The sci-fi epic returns in a sleeker form for its 20th anniversary, but has it come back to our universe to find its galactic throne usurped?
There are few games where the release of a new edition is an event in itself. In 2005, the release of Twilight Imperium’s third iteration was a momentous occasion, radically overhauling Christian T. Petersen’s already well-regarded space opera and transforming it into a true modern classic, respected and feared in equal measure for its scale and complexity. The release of Twilight Imperium’s fourth edition this year, then, was not something to be taken lightly.
Fourth Edition isn’t quite as drastic a transformation as its predecessor. If Third Edition souped up the engine under the bonnet of Twilight Imperium, Fourth Edition replaces the panels around the outside, cleaving off awkward angles and unnecessary weight to ensure every ounce of thrust produced by the heated core of strategic galactic conquest is used to full effect.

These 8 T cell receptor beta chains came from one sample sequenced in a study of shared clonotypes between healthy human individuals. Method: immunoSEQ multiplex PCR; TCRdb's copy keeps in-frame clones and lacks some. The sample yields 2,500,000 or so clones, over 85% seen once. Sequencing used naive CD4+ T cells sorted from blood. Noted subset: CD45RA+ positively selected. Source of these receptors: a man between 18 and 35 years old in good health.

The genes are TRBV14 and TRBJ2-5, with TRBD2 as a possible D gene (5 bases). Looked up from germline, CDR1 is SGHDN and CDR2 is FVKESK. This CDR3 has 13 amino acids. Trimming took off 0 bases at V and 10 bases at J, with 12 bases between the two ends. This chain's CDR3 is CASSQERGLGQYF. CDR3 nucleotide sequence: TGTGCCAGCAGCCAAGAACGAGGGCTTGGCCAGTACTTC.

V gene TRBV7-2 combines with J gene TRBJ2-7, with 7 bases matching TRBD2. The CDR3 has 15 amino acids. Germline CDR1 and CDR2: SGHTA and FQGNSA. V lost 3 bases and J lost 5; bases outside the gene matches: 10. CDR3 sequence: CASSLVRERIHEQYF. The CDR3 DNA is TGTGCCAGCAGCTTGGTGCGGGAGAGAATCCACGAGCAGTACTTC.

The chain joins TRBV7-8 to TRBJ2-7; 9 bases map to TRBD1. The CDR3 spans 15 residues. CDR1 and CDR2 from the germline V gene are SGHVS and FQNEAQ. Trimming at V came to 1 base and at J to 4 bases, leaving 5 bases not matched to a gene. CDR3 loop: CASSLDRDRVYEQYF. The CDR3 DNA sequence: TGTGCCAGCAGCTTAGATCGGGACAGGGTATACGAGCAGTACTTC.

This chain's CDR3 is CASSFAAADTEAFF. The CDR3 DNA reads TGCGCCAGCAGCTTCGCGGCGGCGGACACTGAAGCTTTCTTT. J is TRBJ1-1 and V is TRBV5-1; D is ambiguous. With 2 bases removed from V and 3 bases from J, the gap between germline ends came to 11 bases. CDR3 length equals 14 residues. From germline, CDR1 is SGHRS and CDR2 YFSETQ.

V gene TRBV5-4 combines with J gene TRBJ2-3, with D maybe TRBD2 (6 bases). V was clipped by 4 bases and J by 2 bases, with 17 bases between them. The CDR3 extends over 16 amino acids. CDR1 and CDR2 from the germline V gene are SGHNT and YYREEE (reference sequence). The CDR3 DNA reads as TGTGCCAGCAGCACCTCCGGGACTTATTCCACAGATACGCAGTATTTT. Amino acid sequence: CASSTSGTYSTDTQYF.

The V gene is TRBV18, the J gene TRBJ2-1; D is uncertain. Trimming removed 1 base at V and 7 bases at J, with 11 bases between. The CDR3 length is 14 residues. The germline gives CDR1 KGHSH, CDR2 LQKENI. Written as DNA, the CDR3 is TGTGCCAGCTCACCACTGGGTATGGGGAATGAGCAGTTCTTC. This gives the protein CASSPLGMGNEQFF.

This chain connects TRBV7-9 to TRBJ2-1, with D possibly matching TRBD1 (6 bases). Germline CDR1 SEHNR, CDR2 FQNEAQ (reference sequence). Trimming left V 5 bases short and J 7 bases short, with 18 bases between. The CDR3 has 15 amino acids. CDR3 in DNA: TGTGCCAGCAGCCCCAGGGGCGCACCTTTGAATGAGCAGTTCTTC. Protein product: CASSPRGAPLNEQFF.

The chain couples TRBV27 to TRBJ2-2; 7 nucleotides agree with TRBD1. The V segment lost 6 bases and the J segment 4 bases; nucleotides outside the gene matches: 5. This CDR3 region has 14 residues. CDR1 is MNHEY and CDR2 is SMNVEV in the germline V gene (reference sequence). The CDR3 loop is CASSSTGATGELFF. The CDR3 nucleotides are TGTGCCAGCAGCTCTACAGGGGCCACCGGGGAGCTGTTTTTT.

Twilight Imperium has long been regarded as one of the most foreboding games to bring to the tabletop, a sprawling simulation of a deep sci-fi universe with more than a dozen unique races featuring different talents, hundreds of components, a rulebook with a word count closer to a novel and the need to set aside an entire day – or weekend – to finish a single match. The big secret is that Twilight Imperium isn’t actually all that complicated; as this brilliantly streamlined edition proves, it’s all in the delivery. There’s no doubt that there are a lot of interlocking cogs turning within the engine, but given the right opportunity to understand each one separately, it all falls into place in a way that makes perfect sense rather than becoming overwhelming. The two included rulebooks here (a third tome details the lore of the universe) do a fantastic job of easing new players – as well as returning fans needing to see what’s changed – into the flow of Twilight Imperium’s juggling of military and political strength, helped along by informative player boards and component iconography that means there’s a shocking lack of rules-checking, even on your first few times through.